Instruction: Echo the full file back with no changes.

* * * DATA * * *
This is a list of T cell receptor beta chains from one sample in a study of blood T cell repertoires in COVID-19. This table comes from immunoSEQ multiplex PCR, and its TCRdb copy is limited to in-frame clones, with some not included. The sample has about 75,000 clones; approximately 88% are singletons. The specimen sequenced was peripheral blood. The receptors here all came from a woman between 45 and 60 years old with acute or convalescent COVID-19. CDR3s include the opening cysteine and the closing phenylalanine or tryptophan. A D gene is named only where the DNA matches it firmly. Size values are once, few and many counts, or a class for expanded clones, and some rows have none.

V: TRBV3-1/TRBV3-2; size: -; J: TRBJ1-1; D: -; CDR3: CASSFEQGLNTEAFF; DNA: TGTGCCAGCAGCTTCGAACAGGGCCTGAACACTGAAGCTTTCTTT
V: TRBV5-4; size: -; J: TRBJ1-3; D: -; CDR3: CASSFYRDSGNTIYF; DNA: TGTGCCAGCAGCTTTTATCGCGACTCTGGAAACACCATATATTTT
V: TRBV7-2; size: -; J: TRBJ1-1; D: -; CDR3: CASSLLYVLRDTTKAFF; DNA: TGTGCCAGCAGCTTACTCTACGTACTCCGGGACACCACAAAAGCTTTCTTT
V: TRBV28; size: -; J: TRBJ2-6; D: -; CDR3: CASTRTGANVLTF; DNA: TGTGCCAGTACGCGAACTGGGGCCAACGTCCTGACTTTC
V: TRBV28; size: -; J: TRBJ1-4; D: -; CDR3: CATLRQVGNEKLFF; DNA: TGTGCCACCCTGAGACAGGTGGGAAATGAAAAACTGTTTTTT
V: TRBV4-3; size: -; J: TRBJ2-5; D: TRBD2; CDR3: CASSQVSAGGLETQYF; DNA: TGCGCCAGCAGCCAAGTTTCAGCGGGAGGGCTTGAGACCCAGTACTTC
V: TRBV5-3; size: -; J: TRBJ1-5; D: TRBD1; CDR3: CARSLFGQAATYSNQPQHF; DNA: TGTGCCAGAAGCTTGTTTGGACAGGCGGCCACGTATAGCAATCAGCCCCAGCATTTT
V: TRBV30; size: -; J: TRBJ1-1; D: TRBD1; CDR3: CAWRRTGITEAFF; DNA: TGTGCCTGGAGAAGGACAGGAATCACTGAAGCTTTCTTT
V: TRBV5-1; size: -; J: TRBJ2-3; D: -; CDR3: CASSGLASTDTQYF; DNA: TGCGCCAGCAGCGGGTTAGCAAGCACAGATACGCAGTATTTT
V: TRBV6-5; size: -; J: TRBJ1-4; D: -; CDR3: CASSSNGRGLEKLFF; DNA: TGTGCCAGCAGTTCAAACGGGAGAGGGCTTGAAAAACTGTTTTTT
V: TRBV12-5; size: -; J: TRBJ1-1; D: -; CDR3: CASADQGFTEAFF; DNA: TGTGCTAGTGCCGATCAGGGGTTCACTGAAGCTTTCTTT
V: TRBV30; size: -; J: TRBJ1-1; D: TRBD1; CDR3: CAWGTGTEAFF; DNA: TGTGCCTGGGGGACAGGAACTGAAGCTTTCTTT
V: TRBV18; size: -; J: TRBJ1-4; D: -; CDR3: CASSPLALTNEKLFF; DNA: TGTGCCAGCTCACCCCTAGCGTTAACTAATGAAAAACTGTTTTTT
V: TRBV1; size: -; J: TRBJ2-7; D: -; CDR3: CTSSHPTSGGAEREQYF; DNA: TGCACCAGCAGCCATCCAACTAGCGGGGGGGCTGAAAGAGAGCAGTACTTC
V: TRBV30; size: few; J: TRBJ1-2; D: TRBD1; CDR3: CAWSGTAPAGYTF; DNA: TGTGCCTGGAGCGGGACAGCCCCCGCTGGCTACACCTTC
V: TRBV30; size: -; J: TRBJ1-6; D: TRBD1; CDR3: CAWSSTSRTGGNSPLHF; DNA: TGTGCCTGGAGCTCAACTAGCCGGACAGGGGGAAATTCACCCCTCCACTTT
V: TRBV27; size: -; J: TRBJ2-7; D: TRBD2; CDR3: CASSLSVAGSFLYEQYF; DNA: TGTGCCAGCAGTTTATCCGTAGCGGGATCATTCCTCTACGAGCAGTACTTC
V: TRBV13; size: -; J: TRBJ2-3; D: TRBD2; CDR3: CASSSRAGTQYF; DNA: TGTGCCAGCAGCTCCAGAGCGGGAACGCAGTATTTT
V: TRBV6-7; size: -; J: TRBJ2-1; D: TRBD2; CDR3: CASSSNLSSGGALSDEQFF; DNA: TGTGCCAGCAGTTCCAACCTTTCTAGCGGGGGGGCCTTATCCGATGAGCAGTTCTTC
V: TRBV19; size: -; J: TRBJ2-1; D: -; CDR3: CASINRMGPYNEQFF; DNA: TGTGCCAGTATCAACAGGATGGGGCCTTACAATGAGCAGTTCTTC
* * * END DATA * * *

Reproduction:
This is a list of T cell receptor beta chains from one sample in a study of blood T cell repertoires in COVID-19. This table comes from immunoSEQ multiplex PCR, and its TCRdb copy is limited to in-frame clones, with some not included. The sample has about 75,000 clones; approximately 88% are singletons. The specimen sequenced was peripheral blood. The receptors here all came from a woman between 45 and 60 years old with acute or convalescent COVID-19. CDR3s include the opening cysteine and the closing phenylalanine or tryptophan. A D gene is named only where the DNA matches it firmly. Size values are once, few and many counts, or a class for expanded clones, and some rows have none.

V: TRBV3-1/TRBV3-2; size: -; J: TRBJ1-1; D: -; CDR3: CASSFEQGLNTEAFF; DNA: TGTGCCAGCAGCTTCGAACAGGGCCTGAACACTGAAGCTTTCTTT
V: TRBV5-4; size: -; J: TRBJ1-3; D: -; CDR3: CASSFYRDSGNTIYF; DNA: TGTGCCAGCAGCTTTTATCGCGACTCTGGAAACACCATATATTTT
V: TRBV7-2; size: -; J: TRBJ1-1; D: -; CDR3: CASSLLYVLRDTTKAFF; DNA: TGTGCCAGCAGCTTACTCTACGTACTCCGGGACACCACAAAAGCTTTCTTT
V: TRBV28; size: -; J: TRBJ2-6; D: -; CDR3: CASTRTGANVLTF; DNA: TGTGCCAGTACGCGAACTGGGGCCAACGTCCTGACTTTC
V: TRBV28; size: -; J: TRBJ1-4; D: -; CDR3: CATLRQVGNEKLFF; DNA: TGTGCCACCCTGAGACAGGTGGGAAATGAAAAACTGTTTTTT
V: TRBV4-3; size: -; J: TRBJ2-5; D: TRBD2; CDR3: CASSQVSAGGLETQYF; DNA: TGCGCCAGCAGCCAAGTTTCAGCGGGAGGGCTTGAGACCCAGTACTTC
V: TRBV5-3; size: -; J: TRBJ1-5; D: TRBD1; CDR3: CARSLFGQAATYSNQPQHF; DNA: TGTGCCAGAAGCTTGTTTGGACAGGCGGCCACGTATAGCAATCAGCCCCAGCATTTT
V: TRBV30; size: -; J: TRBJ1-1; D: TRBD1; CDR3: CAWRRTGITEAFF; DNA: TGTGCCTGGAGAAGGACAGGAATCACTGAAGCTTTCTTT
V: TRBV5-1; size: -; J: TRBJ2-3; D: -; CDR3: CASSGLASTDTQYF; DNA: TGCGCCAGCAGCGGGTTAGCAAGCACAGATACGCAGTATTTT
V: TRBV6-5; size: -; J: TRBJ1-4; D: -; CDR3: CASSSNGRGLEKLFF; DNA: TGTGCCAGCAGTTCAAACGGGAGAGGGCTTGAAAAACTGTTTTTT
V: TRBV12-5; size: -; J: TRBJ1-1; D: -; CDR3: CASADQGFTEAFF; DNA: TGTGCTAGTGCCGATCAGGGGTTCACTGAAGCTTTCTTT
V: TRBV30; size: -; J: TRBJ1-1; D: TRBD1; CDR3: CAWGTGTEAFF; DNA: TGTGCCTGGGGGACAGGAACTGAAGCTTTCTTT
V: TRBV18; size: -; J: TRBJ1-4; D: -; CDR3: CASSPLALTNEKLFF; DNA: TGTGCCAGCTCACCCCTAGCGTTAACTAATGAAAAACTGTTTTTT
V: TRBV1; size: -; J: TRBJ2-7; D: -; CDR3: CTSSHPTSGGAEREQYF; DNA: TGCACCAGCAGCCATCCAACTAGCGGGGGGGCTGAAAGAGAGCAGTACTTC
V: TRBV30; size: few; J: TRBJ1-2; D: TRBD1; CDR3: CAWSGTAPAGYTF; DNA: TGTGCCTGGAGCGGGACAGCCCCCGCTGGCTACACCTTC
V: TRBV30; size: -; J: TRBJ1-6; D: TRBD1; CDR3: CAWSSTSRTGGNSPLHF; DNA: TGTGCCTGGAGCTCAACTAGCCGGACAGGGGGAAATTCACCCCTCCACTTT
V: TRBV27; size: -; J: TRBJ2-7; D: TRBD2; CDR3: CASSLSVAGSFLYEQYF; DNA: TGTGCCAGCAGTTTATCCGTAGCGGGATCATTCCTCTACGAGCAGTACTTC
V: TRBV13; size: -; J: TRBJ2-3; D: TRBD2; CDR3: CASSSRAGTQYF; DNA: TGTGCCAGCAGCTCCAGAGCGGGAACGCAGTATTTT
V: TRBV6-7; size: -; J: TRBJ2-1; D: TRBD2; CDR3: CASSSNLSSGGALSDEQFF; DNA: TGTGCCAGCAGTTCCAACCTTTCTAGCGGGGGGGCCTTATCCGATGAGCAGTTCTTC
V: TRBV19; size: -; J: TRBJ2-1; D: -; CDR3: CASINRMGPYNEQFF; DNA: TGTGCCAGTATCAACAGGATGGGGCCTTACAATGAGCAGTTCTTC